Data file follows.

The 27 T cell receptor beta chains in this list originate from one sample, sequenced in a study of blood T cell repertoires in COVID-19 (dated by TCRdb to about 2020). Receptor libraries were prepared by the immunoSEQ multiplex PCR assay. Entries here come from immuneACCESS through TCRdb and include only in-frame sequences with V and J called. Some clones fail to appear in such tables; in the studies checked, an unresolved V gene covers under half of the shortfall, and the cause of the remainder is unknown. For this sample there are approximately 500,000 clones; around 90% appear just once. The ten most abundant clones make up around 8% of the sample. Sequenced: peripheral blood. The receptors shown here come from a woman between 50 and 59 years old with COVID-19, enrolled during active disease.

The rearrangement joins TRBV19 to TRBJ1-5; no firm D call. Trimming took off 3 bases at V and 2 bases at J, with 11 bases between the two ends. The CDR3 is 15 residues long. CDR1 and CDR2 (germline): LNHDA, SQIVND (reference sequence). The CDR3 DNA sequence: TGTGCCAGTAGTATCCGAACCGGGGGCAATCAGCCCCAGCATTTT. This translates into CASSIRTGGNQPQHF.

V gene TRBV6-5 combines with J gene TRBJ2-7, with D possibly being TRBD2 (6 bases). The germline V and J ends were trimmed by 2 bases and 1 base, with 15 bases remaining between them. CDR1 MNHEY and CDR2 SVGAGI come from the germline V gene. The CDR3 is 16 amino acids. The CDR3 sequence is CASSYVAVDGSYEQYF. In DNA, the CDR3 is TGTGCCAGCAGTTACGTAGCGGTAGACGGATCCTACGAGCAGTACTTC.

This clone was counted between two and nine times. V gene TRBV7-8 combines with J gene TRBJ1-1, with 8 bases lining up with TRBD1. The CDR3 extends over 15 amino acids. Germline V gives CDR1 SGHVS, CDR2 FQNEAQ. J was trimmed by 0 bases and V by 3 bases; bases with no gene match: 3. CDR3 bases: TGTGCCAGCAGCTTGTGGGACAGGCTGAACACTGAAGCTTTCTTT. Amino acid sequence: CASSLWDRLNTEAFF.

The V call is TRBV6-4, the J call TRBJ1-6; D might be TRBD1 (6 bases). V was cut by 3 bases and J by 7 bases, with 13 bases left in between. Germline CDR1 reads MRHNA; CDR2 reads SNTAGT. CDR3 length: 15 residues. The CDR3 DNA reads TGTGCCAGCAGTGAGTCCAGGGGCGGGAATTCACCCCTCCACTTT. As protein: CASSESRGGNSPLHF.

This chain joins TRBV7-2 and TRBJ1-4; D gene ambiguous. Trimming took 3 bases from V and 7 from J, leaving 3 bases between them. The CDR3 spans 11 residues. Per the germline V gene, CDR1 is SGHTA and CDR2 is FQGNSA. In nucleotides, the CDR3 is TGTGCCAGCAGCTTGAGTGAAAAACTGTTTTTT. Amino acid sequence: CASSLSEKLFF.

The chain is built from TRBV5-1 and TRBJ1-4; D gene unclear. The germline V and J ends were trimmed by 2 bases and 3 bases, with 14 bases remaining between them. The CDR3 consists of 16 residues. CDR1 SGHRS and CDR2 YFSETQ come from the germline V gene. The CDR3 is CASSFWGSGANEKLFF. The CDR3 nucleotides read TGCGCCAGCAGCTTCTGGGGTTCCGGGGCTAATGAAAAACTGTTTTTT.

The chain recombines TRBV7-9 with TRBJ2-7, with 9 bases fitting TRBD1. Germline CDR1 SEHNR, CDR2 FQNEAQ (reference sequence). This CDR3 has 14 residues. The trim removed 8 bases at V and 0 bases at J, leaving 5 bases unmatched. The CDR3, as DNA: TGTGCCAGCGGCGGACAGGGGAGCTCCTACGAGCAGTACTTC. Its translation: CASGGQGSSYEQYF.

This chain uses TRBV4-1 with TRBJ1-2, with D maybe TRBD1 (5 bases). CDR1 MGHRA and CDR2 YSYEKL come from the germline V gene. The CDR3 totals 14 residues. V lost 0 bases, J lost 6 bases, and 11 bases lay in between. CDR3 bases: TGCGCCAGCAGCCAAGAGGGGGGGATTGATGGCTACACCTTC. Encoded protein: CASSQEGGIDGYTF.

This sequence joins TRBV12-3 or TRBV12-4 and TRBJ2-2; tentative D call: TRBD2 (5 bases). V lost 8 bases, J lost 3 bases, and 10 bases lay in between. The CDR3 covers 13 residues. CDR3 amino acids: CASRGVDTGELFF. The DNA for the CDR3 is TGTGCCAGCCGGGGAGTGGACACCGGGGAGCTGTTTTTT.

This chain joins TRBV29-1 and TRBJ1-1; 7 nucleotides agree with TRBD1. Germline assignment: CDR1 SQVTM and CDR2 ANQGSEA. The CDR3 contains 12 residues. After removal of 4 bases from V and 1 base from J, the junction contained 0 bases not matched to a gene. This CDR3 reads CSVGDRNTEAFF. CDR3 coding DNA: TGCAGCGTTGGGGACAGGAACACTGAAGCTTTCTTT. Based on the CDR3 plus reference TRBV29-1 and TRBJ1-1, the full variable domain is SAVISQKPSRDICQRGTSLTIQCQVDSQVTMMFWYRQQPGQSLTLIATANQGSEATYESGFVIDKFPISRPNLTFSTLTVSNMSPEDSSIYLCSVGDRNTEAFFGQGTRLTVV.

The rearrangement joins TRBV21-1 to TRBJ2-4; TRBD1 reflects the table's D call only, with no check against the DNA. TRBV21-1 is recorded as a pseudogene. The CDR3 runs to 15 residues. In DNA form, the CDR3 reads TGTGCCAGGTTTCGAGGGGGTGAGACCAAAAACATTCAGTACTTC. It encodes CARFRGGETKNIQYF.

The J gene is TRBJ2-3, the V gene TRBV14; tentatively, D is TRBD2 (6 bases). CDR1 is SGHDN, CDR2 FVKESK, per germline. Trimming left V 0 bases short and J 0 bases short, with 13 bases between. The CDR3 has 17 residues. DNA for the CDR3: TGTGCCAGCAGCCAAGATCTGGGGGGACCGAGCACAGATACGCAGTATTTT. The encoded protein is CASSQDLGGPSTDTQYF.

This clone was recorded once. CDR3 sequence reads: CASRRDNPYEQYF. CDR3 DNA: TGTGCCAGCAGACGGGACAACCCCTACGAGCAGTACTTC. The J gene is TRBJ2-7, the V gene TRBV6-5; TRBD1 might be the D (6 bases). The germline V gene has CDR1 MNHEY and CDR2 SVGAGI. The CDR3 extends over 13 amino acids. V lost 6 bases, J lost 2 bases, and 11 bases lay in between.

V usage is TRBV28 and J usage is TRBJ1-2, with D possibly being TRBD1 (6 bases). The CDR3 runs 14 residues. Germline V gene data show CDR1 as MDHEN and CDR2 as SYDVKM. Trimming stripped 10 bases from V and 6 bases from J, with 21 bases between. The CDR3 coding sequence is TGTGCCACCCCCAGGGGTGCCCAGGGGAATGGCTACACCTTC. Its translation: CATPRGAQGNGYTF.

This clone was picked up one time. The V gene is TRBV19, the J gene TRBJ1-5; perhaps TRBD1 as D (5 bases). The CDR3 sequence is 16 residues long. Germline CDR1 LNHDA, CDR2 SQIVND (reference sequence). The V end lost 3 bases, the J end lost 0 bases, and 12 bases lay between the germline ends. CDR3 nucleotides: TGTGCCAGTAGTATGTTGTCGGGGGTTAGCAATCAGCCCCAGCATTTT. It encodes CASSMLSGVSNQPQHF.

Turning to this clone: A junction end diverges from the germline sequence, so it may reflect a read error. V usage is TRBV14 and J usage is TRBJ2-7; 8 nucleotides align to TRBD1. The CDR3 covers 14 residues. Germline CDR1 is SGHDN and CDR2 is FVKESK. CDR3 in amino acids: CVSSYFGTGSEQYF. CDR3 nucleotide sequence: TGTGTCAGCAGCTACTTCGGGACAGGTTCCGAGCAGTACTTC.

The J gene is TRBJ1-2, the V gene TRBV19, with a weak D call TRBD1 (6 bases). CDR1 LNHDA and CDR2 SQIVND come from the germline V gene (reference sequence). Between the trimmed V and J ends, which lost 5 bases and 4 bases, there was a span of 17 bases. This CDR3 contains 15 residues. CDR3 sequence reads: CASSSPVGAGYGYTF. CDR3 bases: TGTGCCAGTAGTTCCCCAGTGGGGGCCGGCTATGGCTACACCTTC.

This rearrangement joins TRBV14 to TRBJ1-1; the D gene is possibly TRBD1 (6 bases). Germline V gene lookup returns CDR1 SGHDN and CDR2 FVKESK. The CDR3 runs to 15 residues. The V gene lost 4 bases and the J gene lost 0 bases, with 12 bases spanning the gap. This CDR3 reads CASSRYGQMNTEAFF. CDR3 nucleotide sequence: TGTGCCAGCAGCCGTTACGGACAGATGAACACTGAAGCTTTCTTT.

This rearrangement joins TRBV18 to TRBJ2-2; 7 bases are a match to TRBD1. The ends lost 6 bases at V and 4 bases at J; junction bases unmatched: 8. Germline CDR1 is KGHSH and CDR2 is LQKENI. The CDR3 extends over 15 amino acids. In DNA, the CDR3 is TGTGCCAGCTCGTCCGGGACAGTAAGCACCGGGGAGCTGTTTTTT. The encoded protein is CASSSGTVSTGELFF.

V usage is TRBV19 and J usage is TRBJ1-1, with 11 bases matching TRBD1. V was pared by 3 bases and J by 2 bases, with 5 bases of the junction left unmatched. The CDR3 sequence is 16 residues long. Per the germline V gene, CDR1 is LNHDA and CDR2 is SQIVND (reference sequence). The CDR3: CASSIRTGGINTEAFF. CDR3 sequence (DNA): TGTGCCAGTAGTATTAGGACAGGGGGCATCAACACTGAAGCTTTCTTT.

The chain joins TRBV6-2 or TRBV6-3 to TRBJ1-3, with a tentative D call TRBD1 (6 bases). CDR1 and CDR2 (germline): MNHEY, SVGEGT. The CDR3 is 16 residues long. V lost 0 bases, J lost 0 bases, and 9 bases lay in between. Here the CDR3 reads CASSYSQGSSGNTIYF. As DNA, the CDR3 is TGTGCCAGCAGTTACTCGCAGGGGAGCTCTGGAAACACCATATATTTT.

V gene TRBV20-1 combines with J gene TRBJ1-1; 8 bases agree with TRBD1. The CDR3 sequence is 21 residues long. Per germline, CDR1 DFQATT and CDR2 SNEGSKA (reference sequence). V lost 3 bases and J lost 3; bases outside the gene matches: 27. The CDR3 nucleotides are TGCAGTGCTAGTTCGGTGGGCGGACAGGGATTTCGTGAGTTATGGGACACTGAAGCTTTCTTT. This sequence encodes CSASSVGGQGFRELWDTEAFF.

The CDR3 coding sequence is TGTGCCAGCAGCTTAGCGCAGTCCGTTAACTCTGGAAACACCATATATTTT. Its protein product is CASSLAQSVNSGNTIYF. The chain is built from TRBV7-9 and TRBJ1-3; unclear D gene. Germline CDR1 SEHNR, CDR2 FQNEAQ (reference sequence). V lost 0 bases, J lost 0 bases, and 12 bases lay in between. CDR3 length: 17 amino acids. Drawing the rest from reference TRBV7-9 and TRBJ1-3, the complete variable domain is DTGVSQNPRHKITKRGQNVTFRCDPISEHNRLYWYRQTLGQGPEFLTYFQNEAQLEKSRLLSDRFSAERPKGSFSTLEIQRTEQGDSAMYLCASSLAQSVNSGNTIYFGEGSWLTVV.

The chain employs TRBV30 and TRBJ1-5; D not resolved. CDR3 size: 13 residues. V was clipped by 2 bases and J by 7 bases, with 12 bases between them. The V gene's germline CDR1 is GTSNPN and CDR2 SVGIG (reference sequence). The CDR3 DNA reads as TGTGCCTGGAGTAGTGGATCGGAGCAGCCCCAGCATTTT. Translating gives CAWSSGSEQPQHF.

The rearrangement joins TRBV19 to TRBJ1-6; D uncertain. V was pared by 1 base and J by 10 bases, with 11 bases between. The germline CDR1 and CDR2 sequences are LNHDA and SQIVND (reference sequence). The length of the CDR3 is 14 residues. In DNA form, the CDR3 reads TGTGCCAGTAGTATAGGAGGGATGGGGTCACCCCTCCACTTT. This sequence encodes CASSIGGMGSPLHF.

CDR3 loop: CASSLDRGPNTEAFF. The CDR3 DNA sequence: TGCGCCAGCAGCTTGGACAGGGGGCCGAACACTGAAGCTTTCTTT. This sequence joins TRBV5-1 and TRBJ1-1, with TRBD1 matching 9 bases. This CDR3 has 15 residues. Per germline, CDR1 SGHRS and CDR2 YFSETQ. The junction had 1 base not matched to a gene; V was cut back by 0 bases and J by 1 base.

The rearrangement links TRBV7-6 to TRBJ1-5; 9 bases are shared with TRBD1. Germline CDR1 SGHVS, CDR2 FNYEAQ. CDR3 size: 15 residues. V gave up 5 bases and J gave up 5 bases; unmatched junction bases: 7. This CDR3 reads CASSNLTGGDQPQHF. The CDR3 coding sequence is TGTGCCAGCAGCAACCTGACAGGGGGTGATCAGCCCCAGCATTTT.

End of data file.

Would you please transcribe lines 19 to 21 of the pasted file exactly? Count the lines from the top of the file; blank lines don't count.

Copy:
This rearrangement joins TRBV14 to TRBJ1-1; the D gene is possibly TRBD1 (6 bases). Germline V gene lookup returns CDR1 SGHDN and CDR2 FVKESK. The CDR3 runs to 15 residues. The V gene lost 4 bases and the J gene lost 0 bases, with 12 bases spanning the gap. This CDR3 reads CASSRYGQMNTEAFF. CDR3 nucleotide sequence: TGTGCCAGCAGCCGTTACGGACAGATGAACACTGAAGCTTTCTTT.

This rearrangement joins TRBV18 to TRBJ2-2; 7 bases are a match to TRBD1. The ends lost 6 bases at V and 4 bases at J; junction bases unmatched: 8. Germline CDR1 is KGHSH and CDR2 is LQKENI. The CDR3 extends over 15 amino acids. In DNA, the CDR3 is TGTGCCAGCTCGTCCGGGACAGTAAGCACCGGGGAGCTGTTTTTT. The encoded protein is CASSSGTVSTGELFF.

V usage is TRBV19 and J usage is TRBJ1-1, with 11 bases matching TRBD1. V was pared by 3 bases and J by 2 bases, with 5 bases of the junction left unmatched. The CDR3 sequence is 16 residues long. Per the germline V gene, CDR1 is LNHDA and CDR2 is SQIVND (reference sequence). The CDR3: CASSIRTGGINTEAFF. CDR3 sequence (DNA): TGTGCCAGTAGTATTAGGACAGGGGGCATCAACACTGAAGCTTTCTTT.